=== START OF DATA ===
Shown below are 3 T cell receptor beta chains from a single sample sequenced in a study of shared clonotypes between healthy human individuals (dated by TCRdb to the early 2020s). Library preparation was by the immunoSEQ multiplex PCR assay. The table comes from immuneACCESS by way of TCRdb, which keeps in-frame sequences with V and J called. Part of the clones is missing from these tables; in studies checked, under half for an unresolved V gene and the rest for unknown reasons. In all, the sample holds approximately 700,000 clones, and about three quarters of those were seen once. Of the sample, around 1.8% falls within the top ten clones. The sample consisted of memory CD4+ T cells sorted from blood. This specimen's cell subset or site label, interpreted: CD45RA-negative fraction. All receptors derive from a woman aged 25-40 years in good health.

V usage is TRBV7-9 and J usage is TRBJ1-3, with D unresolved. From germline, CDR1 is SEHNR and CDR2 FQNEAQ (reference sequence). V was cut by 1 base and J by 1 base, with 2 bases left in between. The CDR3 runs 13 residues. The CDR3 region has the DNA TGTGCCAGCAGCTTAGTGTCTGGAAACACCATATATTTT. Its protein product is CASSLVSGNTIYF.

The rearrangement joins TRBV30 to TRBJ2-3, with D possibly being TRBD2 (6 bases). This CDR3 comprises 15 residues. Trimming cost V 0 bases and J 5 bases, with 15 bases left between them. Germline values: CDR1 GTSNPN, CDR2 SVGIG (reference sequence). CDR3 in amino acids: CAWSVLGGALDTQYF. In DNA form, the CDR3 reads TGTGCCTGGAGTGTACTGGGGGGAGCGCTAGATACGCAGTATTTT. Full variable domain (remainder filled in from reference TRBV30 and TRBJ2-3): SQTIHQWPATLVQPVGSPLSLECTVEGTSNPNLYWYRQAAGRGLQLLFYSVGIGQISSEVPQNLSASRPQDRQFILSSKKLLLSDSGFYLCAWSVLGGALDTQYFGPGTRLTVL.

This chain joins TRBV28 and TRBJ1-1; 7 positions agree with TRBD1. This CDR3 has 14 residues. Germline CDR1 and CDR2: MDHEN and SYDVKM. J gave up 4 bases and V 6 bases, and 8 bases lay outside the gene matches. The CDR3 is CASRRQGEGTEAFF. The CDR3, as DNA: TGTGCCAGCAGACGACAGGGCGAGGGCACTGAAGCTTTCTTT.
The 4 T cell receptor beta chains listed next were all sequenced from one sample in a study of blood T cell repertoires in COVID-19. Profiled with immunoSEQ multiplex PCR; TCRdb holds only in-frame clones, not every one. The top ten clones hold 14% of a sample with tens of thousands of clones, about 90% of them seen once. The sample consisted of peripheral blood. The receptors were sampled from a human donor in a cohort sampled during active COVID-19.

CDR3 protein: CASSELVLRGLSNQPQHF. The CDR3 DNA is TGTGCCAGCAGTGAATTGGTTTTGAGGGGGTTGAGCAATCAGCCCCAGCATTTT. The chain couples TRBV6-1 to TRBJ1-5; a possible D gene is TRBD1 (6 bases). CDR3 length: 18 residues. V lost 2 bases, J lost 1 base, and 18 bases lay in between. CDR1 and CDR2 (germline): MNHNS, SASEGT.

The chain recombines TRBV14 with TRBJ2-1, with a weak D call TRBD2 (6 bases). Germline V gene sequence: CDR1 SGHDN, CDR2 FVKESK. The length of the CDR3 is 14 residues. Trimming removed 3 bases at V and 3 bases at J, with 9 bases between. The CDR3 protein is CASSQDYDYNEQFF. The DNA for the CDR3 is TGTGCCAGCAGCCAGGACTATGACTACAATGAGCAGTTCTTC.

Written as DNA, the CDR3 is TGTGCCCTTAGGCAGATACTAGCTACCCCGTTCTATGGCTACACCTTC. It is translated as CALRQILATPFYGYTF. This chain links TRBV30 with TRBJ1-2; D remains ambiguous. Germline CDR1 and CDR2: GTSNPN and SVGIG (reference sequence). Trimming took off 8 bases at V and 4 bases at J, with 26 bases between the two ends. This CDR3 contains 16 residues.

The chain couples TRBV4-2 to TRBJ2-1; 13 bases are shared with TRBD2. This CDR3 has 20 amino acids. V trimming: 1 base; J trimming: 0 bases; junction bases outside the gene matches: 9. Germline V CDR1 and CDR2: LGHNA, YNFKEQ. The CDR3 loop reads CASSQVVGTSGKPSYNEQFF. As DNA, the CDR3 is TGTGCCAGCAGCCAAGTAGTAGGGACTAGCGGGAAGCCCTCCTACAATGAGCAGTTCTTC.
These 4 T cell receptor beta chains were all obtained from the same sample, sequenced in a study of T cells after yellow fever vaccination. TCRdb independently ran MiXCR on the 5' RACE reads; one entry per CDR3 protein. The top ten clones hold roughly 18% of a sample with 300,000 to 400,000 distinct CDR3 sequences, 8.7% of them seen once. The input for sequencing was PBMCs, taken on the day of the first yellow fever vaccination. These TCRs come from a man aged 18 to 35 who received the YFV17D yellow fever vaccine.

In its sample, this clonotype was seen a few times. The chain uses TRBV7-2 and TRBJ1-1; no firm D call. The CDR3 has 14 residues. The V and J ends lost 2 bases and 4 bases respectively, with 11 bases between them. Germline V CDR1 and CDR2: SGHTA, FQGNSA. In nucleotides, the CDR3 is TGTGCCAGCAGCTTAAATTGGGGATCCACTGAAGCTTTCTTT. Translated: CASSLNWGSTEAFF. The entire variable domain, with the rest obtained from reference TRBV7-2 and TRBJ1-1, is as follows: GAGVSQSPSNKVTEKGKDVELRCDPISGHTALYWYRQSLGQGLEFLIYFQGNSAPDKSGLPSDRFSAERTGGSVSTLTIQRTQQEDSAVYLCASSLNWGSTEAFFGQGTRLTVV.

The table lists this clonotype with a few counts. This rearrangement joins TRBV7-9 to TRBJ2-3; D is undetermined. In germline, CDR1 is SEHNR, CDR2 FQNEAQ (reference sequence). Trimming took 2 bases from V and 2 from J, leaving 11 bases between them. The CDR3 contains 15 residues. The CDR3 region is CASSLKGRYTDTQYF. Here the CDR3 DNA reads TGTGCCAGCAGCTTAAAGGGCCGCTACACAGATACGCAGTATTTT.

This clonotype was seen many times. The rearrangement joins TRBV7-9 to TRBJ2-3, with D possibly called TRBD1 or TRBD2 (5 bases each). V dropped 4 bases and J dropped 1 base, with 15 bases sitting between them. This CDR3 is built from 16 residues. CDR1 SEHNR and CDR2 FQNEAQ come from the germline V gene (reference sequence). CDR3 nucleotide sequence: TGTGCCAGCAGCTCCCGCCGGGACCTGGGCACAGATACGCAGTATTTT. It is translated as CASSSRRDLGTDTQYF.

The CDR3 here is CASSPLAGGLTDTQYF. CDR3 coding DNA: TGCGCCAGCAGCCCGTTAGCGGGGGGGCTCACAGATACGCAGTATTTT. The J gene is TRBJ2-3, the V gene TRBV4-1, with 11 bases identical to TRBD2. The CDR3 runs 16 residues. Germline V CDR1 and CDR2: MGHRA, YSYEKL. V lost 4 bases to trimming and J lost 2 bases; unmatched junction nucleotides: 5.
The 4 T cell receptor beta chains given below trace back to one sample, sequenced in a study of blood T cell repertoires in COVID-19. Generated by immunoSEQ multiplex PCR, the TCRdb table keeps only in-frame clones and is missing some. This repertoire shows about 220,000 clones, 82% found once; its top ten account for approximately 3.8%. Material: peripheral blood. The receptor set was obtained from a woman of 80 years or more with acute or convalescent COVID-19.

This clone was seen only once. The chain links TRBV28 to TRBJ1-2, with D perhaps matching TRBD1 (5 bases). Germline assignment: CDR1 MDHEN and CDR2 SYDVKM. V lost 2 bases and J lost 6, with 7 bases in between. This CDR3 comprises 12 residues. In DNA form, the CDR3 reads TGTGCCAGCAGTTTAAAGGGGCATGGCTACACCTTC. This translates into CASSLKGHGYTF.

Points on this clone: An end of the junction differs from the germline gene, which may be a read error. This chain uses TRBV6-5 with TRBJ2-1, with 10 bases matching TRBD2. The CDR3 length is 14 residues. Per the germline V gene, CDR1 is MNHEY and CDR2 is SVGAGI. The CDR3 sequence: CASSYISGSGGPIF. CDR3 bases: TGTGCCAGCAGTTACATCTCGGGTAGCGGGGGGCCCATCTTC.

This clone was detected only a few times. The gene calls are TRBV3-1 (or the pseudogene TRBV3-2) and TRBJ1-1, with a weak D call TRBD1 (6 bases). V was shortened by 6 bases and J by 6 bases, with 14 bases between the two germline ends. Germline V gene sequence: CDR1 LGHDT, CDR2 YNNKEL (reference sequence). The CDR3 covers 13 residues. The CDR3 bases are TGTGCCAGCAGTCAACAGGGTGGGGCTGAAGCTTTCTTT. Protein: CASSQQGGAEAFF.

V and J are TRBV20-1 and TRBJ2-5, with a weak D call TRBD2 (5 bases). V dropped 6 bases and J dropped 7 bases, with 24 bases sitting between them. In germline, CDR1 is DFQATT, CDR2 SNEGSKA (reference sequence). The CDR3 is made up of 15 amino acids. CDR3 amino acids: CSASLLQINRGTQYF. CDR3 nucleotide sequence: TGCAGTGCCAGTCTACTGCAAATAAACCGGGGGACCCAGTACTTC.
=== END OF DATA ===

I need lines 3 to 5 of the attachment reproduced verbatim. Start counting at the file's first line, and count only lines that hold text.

The rearrangement joins TRBV30 to TRBJ2-3, with D possibly being TRBD2 (6 bases). This CDR3 comprises 15 residues. Trimming cost V 0 bases and J 5 bases, with 15 bases left between them. Germline values: CDR1 GTSNPN, CDR2 SVGIG (reference sequence). CDR3 in amino acids: CAWSVLGGALDTQYF. In DNA form, the CDR3 reads TGTGCCTGGAGTGTACTGGGGGGAGCGCTAGATACGCAGTATTTT. Full variable domain (remainder filled in from reference TRBV30 and TRBJ2-3): SQTIHQWPATLVQPVGSPLSLECTVEGTSNPNLYWYRQAAGRGLQLLFYSVGIGQISSEVPQNLSASRPQDRQFILSSKKLLLSDSGFYLCAWSVLGGALDTQYFGPGTRLTVL.

This chain joins TRBV28 and TRBJ1-1; 7 positions agree with TRBD1. This CDR3 has 14 residues. Germline CDR1 and CDR2: MDHEN and SYDVKM. J gave up 4 bases and V 6 bases, and 8 bases lay outside the gene matches. The CDR3 is CASRRQGEGTEAFF. The CDR3, as DNA: TGTGCCAGCAGACGACAGGGCGAGGGCACTGAAGCTTTCTTT.
The 4 T cell receptor beta chains listed next were all sequenced from one sample in a study of blood T cell repertoires in COVID-19. Profiled with immunoSEQ multiplex PCR; TCRdb holds only in-frame clones, not every one. The top ten clones hold 14% of a sample with tens of thousands of clones, about 90% of them seen once. The sample consisted of peripheral blood. The receptors were sampled from a human donor in a cohort sampled during active COVID-19.